[Ben Abbott is going out with his aged Aunt Connie]
“Would you like to come with me?” was her way of asking if I would drive her. She would drive herself – the sight of her peering under the rim of the steering wheel would scatter the few who hadn’t already taken cover at the first glimpse of her black Lincoln – but if I were to oblige she would take the sensible course. But she would not ask…
Connie had started the Lincoln, backed it out of her stable, and closed the doors herself. She was sitting in the passenger seat at 11.30, wearing a cardigan sweater over a summery dress and a Lilly Dache hat she had purchased when invited to launch a World War II battleship. Her pie sat on the back floor, swathed in tinfoil. I laid my roses on the back seat, their stems found in wet paper towels and Saran. As I climbed behind the wheel I lifted her veil and kissed her astonishingly soft cheek.
observations: Lilly Dache was a top-class, innovative milliner: French-born, she moved to the USA and eventually had her own business making hats for film stars and rich women. She was very famous in her day, though I had never heard of her till I read the name in this book – quite an unlikely way to discover her.
This was the first of a short series of books featuring Ben Abbott, Wall St trader turned realtor. Justin Scott wrote shedloads of books (under several names) and this one is a little gem. It is rooted in 1994, with Bill Clinton in power after the Reagan and Bush years, and takes small town life (in Connecticut) and big money in its stride. It has a good, busy plot, and a very attractive hero. The women characters are exceptionally real and well-done (and how rare is that in a macho murder story?) – there is a splendid scene where he is out for dinner with a female trooper and she reads him his rights –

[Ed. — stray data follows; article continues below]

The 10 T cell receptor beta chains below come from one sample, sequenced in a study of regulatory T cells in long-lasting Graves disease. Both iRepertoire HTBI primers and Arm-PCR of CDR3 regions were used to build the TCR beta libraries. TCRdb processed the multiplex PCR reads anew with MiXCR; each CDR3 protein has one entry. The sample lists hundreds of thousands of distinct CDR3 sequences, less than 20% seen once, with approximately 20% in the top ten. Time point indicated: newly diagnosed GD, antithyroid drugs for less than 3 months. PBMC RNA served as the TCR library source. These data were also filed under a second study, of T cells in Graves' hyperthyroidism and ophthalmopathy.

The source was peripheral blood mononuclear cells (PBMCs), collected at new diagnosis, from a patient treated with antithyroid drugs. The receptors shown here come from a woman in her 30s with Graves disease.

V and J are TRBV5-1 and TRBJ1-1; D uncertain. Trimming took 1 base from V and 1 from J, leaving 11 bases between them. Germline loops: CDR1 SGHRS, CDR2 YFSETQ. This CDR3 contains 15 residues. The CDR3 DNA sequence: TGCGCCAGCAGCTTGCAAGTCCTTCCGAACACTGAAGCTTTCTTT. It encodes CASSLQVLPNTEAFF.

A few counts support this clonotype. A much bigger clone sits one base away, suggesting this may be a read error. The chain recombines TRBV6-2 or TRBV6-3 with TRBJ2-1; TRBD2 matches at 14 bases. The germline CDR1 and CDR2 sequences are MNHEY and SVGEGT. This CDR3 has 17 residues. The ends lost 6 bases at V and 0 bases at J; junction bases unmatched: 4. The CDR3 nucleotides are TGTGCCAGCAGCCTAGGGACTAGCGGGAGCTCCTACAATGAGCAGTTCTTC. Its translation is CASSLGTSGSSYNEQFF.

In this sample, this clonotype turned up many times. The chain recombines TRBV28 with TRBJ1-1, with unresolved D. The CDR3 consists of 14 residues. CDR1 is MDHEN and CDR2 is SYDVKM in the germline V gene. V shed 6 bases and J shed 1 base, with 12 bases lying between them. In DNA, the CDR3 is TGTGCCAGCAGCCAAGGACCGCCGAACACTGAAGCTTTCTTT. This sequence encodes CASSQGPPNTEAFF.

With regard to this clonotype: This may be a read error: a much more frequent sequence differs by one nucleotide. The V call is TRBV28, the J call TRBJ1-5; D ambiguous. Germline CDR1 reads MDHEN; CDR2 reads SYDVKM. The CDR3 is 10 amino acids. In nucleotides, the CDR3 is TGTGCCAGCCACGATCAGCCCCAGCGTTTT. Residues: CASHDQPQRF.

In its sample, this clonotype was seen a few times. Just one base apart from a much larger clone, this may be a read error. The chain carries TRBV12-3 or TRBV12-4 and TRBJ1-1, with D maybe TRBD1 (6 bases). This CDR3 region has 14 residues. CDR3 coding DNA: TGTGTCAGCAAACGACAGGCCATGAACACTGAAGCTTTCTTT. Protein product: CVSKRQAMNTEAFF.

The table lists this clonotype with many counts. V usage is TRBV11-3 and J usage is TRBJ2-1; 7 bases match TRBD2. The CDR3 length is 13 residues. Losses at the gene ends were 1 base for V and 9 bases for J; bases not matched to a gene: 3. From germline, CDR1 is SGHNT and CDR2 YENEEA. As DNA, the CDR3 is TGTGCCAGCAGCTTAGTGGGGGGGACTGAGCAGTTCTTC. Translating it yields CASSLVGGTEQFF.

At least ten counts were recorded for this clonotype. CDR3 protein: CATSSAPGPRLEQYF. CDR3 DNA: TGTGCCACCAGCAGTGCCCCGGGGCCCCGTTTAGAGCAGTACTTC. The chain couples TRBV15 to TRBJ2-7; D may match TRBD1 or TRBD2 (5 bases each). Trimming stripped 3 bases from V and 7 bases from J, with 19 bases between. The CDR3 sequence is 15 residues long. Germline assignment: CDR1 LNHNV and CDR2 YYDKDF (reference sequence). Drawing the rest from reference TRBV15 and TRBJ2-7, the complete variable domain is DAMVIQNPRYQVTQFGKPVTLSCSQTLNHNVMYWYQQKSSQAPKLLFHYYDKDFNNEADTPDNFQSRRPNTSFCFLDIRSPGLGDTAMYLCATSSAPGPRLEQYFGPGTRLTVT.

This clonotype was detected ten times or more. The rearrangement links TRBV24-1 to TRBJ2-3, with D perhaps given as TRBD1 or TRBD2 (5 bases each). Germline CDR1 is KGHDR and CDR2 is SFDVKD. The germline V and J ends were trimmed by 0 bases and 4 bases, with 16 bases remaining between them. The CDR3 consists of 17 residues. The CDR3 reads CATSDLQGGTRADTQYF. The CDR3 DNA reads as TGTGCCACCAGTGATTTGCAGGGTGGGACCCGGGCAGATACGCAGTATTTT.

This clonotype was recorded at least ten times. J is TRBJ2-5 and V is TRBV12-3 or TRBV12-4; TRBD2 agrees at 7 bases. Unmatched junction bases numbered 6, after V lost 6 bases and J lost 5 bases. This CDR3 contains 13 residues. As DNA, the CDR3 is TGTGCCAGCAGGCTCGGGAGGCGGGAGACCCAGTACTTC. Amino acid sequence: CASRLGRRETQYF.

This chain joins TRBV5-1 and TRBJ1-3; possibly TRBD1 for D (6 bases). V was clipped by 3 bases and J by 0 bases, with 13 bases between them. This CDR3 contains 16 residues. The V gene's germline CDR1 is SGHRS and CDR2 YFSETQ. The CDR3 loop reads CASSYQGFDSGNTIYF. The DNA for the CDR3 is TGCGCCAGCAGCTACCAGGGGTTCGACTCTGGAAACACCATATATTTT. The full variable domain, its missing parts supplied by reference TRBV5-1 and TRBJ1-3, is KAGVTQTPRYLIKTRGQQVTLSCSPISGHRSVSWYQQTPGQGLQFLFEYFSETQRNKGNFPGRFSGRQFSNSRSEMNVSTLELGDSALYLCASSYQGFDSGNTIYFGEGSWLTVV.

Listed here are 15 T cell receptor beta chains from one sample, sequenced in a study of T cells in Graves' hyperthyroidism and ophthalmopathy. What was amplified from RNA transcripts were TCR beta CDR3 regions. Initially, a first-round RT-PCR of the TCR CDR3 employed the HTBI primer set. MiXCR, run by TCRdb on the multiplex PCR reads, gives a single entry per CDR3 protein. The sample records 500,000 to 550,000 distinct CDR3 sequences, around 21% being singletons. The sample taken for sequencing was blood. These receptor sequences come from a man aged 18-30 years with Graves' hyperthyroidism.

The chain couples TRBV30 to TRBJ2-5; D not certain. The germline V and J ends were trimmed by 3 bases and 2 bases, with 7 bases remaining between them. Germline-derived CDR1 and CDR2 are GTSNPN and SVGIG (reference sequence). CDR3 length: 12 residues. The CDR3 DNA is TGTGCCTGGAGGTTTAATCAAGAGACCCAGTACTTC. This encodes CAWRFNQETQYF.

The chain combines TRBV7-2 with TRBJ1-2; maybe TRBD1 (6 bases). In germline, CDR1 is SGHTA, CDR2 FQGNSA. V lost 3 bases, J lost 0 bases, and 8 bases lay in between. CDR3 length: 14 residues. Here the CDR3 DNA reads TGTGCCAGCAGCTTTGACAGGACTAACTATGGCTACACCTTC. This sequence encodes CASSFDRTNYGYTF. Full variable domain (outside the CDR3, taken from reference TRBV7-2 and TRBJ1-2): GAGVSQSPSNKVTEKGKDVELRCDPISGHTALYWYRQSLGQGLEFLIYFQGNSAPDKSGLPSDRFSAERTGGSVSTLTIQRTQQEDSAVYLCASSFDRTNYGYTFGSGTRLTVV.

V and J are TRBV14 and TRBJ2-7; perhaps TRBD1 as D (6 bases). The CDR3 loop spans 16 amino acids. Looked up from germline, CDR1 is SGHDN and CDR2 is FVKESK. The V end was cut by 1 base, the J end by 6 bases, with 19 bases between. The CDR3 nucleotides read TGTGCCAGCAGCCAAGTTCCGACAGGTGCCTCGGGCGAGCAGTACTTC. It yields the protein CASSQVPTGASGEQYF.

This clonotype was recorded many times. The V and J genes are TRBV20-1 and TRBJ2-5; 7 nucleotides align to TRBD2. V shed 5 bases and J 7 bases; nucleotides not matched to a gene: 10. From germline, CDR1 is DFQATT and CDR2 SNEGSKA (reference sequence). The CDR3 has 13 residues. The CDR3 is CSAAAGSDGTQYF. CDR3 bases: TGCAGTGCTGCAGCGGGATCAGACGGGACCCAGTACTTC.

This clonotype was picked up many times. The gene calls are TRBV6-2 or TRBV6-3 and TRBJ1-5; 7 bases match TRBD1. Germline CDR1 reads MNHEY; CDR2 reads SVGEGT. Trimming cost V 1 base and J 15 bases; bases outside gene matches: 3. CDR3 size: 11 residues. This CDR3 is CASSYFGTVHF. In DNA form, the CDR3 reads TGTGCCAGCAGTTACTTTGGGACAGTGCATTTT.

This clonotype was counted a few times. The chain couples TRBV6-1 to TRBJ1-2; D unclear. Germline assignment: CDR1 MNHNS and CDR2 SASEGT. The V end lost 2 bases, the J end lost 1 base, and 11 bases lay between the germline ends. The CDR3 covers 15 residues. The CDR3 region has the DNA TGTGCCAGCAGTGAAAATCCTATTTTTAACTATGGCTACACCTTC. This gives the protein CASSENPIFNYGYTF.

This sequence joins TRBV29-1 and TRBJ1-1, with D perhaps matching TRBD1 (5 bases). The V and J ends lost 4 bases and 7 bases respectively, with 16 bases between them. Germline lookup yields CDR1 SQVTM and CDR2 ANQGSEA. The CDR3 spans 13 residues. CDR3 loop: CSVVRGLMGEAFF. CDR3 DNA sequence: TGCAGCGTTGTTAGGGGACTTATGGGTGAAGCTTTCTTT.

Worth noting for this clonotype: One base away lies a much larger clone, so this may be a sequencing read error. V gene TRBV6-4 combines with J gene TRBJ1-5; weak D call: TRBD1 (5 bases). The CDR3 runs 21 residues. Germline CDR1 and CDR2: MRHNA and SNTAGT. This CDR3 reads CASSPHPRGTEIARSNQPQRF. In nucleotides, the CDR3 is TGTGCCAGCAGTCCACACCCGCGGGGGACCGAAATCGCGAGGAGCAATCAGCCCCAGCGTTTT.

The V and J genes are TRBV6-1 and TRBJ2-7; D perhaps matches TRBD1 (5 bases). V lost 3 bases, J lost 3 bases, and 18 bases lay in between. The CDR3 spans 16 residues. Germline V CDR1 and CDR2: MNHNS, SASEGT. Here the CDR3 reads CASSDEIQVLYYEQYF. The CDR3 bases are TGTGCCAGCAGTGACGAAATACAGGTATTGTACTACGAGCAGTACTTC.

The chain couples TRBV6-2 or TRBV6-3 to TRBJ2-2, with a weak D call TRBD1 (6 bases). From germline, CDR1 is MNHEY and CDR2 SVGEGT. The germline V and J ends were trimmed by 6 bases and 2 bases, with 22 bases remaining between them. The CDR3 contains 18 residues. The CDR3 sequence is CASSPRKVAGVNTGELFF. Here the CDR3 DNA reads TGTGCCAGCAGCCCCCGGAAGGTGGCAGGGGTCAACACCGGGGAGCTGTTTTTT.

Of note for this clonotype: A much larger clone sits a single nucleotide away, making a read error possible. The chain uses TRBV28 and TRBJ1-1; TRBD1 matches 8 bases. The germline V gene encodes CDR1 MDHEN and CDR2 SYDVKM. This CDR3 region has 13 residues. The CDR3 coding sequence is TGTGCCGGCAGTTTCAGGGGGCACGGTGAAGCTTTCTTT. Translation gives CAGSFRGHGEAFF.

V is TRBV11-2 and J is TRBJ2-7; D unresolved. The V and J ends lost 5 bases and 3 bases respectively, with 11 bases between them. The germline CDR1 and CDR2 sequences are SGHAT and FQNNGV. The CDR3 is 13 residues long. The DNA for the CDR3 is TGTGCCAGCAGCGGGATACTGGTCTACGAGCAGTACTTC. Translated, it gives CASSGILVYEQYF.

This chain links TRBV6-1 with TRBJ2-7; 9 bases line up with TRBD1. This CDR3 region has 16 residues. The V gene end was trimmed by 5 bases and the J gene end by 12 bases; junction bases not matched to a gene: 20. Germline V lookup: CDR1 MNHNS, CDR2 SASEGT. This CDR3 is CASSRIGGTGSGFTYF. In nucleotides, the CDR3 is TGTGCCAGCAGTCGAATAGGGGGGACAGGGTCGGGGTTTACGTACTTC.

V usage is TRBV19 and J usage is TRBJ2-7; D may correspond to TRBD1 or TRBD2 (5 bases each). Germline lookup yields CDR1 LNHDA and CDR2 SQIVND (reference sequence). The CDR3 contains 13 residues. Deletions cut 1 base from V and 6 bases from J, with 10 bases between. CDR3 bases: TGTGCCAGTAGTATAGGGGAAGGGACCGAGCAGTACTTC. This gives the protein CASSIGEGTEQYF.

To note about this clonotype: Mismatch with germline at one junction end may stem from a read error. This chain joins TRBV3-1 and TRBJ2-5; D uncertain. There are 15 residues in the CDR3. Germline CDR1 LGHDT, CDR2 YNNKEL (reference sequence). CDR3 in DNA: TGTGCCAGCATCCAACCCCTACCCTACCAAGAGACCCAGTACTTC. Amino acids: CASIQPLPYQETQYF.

in a low voice, by heart, while holding a menu. A prosperous-looking couple at the next table exchanged the little smile lovers do when they see another couple sharing a special moment.
In another scene, he is trying to help a neighbour child get orthodontistry, when he gets across two women who accuse him of making her feel ugly –
‘you’re forcing a little girl onto a treadmill of vanity’
‘He’s always bugging me about potatoes,’ muttered Mrs Mealy.
‘treadmill of vanity?...’
- the scene is hilarious, while being completely even-handed to all the participants, no-one is made to seem wrong or ridiculous. (Again, how rare is that?)
It is interesting to read a story written when the world is on the cusp of gigantic change – the future of electronics and computers is acknowledged as very important, and is part of the plot, but there are answering machines, change for the payphones, car phones, and virtually no computers.
All this and an entrée into the world of bespoke hats. Great book. So this one's for Col of the excellent & highly-recommended blog, Col's Criminal Library - he and I enjoy reading about each other's choices of books, while not having many shared favourites. This one could be an overlap point.
Links on the blog: we like a hat at Clothes in Books: there's a discussion of 1940s styles here - good ship-launching fodder - and click on the label below for more.
The picture is of Lilly Dache in one of her own hats. If you enter ‘Lilly Dache’ into Google Images you get pages of breath-taking hats.